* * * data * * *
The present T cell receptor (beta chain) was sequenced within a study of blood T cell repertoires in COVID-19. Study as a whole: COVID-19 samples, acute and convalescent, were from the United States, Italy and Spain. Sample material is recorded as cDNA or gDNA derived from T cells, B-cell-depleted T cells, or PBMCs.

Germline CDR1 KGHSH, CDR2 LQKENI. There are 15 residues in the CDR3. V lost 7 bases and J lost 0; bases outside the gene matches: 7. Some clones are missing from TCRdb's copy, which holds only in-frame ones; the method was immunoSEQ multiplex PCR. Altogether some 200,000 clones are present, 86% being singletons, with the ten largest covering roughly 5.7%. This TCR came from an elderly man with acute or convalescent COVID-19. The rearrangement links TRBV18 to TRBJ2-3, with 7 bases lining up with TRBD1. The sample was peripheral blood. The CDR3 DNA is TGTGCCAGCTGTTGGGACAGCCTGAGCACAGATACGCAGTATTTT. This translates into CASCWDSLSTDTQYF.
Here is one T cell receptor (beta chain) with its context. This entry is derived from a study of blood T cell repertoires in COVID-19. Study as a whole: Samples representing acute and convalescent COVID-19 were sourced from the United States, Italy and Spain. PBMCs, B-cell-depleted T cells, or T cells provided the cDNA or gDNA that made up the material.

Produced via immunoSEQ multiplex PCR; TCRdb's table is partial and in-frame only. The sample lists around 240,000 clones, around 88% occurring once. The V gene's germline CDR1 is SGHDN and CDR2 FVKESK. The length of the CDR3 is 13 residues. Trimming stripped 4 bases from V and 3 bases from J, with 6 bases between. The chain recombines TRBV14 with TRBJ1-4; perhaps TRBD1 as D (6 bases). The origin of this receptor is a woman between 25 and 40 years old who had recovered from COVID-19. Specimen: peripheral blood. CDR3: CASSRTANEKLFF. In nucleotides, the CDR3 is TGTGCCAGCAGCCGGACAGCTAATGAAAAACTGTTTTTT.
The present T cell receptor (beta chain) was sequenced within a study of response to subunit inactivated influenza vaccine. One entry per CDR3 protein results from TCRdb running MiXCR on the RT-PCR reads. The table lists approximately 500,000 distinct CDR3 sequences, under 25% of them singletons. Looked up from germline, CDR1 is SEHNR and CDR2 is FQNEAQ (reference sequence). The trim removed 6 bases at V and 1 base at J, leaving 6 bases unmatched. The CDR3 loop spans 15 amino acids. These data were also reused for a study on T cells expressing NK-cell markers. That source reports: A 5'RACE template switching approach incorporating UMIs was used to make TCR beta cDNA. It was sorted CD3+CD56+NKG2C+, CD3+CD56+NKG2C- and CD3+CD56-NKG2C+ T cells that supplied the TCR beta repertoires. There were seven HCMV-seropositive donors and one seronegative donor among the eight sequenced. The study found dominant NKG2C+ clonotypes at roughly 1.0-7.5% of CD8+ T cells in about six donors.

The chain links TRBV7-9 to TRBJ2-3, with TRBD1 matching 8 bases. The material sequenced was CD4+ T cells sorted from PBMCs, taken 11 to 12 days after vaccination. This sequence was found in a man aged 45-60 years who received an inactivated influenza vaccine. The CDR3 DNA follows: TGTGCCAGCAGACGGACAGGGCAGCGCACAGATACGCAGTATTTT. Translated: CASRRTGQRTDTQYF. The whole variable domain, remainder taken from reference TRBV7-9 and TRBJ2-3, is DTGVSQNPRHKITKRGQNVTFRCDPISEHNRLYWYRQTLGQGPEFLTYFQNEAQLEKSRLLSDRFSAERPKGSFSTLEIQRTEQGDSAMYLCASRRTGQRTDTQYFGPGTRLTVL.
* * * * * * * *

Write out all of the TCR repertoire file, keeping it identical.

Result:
The present T cell receptor (beta chain) was sequenced within a study of blood T cell repertoires in COVID-19. Study as a whole: COVID-19 samples, acute and convalescent, were from the United States, Italy and Spain. Sample material is recorded as cDNA or gDNA derived from T cells, B-cell-depleted T cells, or PBMCs.

Germline CDR1 KGHSH, CDR2 LQKENI. There are 15 residues in the CDR3. V lost 7 bases and J lost 0; bases outside the gene matches: 7. Some clones are missing from TCRdb's copy, which holds only in-frame ones; the method was immunoSEQ multiplex PCR. Altogether some 200,000 clones are present, 86% being singletons, with the ten largest covering roughly 5.7%. This TCR came from an elderly man with acute or convalescent COVID-19. The rearrangement links TRBV18 to TRBJ2-3, with 7 bases lining up with TRBD1. The sample was peripheral blood. The CDR3 DNA is TGTGCCAGCTGTTGGGACAGCCTGAGCACAGATACGCAGTATTTT. This translates into CASCWDSLSTDTQYF.
Here is one T cell receptor (beta chain) with its context. This entry is derived from a study of blood T cell repertoires in COVID-19. Study as a whole: Samples representing acute and convalescent COVID-19 were sourced from the United States, Italy and Spain. PBMCs, B-cell-depleted T cells, or T cells provided the cDNA or gDNA that made up the material.

Produced via immunoSEQ multiplex PCR; TCRdb's table is partial and in-frame only. The sample lists around 240,000 clones, around 88% occurring once. The V gene's germline CDR1 is SGHDN and CDR2 FVKESK. The length of the CDR3 is 13 residues. Trimming stripped 4 bases from V and 3 bases from J, with 6 bases between. The chain recombines TRBV14 with TRBJ1-4; perhaps TRBD1 as D (6 bases). The origin of this receptor is a woman between 25 and 40 years old who had recovered from COVID-19. Specimen: peripheral blood. CDR3: CASSRTANEKLFF. In nucleotides, the CDR3 is TGTGCCAGCAGCCGGACAGCTAATGAAAAACTGTTTTTT.
The present T cell receptor (beta chain) was sequenced within a study of response to subunit inactivated influenza vaccine. One entry per CDR3 protein results from TCRdb running MiXCR on the RT-PCR reads. The table lists approximately 500,000 distinct CDR3 sequences, under 25% of them singletons. Looked up from germline, CDR1 is SEHNR and CDR2 is FQNEAQ (reference sequence). The trim removed 6 bases at V and 1 base at J, leaving 6 bases unmatched. The CDR3 loop spans 15 amino acids. These data were also reused for a study on T cells expressing NK-cell markers. That source reports: A 5'RACE template switching approach incorporating UMIs was used to make TCR beta cDNA. It was sorted CD3+CD56+NKG2C+, CD3+CD56+NKG2C- and CD3+CD56-NKG2C+ T cells that supplied the TCR beta repertoires. There were seven HCMV-seropositive donors and one seronegative donor among the eight sequenced. The study found dominant NKG2C+ clonotypes at roughly 1.0-7.5% of CD8+ T cells in about six donors.

The chain links TRBV7-9 to TRBJ2-3, with TRBD1 matching 8 bases. The material sequenced was CD4+ T cells sorted from PBMCs, taken 11 to 12 days after vaccination. This sequence was found in a man aged 45-60 years who received an inactivated influenza vaccine. The CDR3 DNA follows: TGTGCCAGCAGACGGACAGGGCAGCGCACAGATACGCAGTATTTT. Translated: CASRRTGQRTDTQYF. The whole variable domain, remainder taken from reference TRBV7-9 and TRBJ2-3, is DTGVSQNPRHKITKRGQNVTFRCDPISEHNRLYWYRQTLGQGPEFLTYFQNEAQLEKSRLLSDRFSAERPKGSFSTLEIQRTEQGDSAMYLCASRRTGQRTDTQYFGPGTRLTVL.